Clady recently made it clear to Andrew Mason that he looks forward to going back to the scheme he was drafted to play in. Via Mason’s piece.
"I love it. That's what (former head coach Mike) Shanahan drafted me to do, and I'm good at it," Clady told Mason. "So I'm definitely down for the zone scheme."
Will Montgomery, who started eight games at center (including playoffs) this year, would be a good fit for zone, as would Louis Vasquez, who started games at both right guard and right tackle in 2014. The question for Kubiak and Dennision will be where to play Vasquez in their system. He was a first team All-Pro at right guard in 2013, so it makes a lot of sense to put him back where he’s had the most success.
However, Orlando Franklin, who was moved to left guard (controversially) from right tackle in 2014, is a player who I’m not sure fits into Kubiak’s scheme. He was arguably the best offensive lineman for the Broncos in 2014, but he now enters free agency unrestricted. With his dedication, intensity and physicality, the right coaching could make a difference in shaping him into a fit in the zone scheme.
Manuel Ramirez is not a good fit. It wouldn’t surprise me to see the Broncos move on from him. Ramirez played very well at times this year, but he was too inconsistent. I’m not sure that he has the athleticism and quickness for Kubiak’s scheme.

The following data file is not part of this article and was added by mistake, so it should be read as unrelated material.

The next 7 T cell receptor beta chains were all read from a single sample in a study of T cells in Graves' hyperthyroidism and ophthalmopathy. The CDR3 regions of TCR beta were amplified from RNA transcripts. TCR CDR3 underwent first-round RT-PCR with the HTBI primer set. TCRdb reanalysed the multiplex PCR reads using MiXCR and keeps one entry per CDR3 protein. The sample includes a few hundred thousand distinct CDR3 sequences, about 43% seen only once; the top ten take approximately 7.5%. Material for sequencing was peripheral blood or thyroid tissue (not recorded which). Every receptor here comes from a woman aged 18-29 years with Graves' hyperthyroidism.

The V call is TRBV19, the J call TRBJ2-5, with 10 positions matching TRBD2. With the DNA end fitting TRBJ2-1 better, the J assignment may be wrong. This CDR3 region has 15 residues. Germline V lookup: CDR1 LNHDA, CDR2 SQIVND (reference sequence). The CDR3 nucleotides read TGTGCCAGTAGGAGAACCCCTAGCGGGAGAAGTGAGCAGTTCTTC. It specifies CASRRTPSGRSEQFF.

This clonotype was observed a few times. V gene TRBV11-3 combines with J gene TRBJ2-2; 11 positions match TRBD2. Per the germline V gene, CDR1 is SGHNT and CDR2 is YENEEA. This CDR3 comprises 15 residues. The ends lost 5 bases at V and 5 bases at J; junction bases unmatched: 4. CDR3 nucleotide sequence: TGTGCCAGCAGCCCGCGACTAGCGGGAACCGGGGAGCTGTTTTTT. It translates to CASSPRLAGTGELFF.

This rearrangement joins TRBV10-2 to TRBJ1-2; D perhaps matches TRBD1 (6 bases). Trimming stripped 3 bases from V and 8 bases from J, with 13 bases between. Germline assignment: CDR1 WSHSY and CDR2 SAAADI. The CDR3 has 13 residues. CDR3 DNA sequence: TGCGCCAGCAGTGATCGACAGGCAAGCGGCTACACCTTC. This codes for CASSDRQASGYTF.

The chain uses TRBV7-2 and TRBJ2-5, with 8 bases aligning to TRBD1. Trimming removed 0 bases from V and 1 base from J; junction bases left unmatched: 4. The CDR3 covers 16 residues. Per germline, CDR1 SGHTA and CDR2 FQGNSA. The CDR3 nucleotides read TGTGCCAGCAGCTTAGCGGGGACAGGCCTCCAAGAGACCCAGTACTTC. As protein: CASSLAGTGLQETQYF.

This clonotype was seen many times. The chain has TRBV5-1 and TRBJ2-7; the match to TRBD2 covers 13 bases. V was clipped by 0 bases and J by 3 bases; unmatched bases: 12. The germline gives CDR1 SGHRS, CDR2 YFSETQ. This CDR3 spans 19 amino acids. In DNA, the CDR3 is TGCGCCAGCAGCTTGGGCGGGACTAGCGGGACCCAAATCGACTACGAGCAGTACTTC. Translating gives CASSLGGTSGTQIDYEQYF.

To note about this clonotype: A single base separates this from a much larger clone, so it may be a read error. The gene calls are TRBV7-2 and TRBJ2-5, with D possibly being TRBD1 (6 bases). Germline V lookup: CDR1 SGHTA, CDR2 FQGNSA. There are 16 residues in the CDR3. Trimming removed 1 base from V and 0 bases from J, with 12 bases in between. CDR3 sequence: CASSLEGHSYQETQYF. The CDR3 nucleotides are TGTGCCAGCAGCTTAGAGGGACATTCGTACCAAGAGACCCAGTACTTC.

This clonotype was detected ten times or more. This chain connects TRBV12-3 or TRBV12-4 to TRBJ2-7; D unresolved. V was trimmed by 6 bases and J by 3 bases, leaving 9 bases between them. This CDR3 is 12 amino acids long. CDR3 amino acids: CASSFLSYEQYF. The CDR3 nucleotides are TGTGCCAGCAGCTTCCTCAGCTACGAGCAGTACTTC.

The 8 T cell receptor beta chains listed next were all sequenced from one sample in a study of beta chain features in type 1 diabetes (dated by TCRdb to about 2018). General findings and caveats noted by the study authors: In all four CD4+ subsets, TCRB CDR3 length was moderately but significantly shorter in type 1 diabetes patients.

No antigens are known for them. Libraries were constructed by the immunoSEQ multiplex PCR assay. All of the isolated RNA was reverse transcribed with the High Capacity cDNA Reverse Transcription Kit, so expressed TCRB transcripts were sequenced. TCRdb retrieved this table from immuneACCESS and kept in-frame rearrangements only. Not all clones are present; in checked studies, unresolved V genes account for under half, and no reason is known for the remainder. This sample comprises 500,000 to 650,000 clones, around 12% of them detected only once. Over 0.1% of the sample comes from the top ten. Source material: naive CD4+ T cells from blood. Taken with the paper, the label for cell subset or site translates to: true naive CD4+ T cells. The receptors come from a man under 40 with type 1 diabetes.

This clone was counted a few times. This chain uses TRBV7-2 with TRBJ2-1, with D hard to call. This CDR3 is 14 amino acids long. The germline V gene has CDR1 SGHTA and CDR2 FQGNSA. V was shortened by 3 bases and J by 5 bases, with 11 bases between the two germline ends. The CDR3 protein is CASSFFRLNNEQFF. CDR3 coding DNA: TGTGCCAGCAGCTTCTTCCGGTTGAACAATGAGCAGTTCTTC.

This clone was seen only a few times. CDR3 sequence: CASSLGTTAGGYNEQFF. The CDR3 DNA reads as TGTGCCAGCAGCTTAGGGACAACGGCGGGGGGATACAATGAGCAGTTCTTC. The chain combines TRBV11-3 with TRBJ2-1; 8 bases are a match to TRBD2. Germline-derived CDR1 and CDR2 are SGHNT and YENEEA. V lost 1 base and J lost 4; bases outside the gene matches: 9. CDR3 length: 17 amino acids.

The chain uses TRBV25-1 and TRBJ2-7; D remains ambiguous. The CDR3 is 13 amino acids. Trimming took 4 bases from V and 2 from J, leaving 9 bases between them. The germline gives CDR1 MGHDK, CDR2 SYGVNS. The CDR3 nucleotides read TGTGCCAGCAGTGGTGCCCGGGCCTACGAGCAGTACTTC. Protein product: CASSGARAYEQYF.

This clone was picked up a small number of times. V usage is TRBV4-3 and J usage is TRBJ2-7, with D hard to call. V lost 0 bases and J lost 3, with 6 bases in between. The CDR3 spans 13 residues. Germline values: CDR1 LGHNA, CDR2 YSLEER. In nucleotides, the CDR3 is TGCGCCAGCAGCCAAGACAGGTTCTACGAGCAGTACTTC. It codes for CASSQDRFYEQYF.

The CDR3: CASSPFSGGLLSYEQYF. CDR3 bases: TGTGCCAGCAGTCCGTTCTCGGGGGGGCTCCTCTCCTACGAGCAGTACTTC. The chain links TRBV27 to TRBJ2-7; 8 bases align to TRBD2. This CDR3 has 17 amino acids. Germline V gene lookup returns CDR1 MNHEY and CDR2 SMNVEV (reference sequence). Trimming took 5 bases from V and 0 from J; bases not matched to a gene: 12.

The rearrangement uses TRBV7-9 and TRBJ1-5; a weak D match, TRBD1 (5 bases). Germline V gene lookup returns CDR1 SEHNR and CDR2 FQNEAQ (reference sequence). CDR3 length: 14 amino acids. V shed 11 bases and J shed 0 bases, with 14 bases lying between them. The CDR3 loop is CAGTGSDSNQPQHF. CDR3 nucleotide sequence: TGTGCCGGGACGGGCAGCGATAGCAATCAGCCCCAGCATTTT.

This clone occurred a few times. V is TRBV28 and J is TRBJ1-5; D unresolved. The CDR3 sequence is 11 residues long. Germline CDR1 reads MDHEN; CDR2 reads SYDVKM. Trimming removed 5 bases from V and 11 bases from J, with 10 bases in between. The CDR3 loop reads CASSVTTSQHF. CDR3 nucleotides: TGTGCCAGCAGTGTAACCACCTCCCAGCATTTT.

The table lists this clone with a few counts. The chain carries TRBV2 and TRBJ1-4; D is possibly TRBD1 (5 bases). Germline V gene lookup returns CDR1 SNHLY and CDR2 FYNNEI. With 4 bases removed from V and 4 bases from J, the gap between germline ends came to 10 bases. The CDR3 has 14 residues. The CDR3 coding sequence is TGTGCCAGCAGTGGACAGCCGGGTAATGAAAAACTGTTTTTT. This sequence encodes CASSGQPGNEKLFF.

At running back, C.J. Anderson is the perfect fit for the zone scheme. He’ll be able to utilize his excellent vision, make his cut and get down-hill. Kubiak’s system will also serve to get Anderson in space and utilize his ability to make the first guy(s) miss.
Montee Ball, before he was placed on injured reserve, dropped some pounds to get down to his college playing weight. In college, Ball was known for his jump-cut and vision, although we haven’t seen that production as much in his short pro career. But he could experience a career renaissance in Kubiak’s system.
Virgil Green could be an excellent fit, with his ability to block well and underrated athleticism. I’d like to see him used more in the passing game – perhaps in the play-action. Like Julius Thomas, Green is an unrestricted free agent, but can be brought back on the relative cheap. He is one of the keys to making the run game work.
The Broncos will likely look to the draft to fill their holes on the offensive line. There are some great prospects in this draft class, both inside and out. It’s time that the Broncos draft their center of the future. Look how quickly the Dallas Cowboys fortunes changed with a couple of productive drafts to bolster their O-Line. If the Broncos can avoid drafting another Michael Schofield, and hit on one or two rookie linemen, the Kubiak system could hit pay-dirt sooner than later.
Especially with a future Hall of Famer at quarterback. Remember, Matt Schaub had three 4,000-yard passing seasons in Kubiak's system and went to the Pro Bowl twice. I'm sure the Broncos triumvirate can put their heads together and create something unique, but familiar to the blueprint Elway has in mind.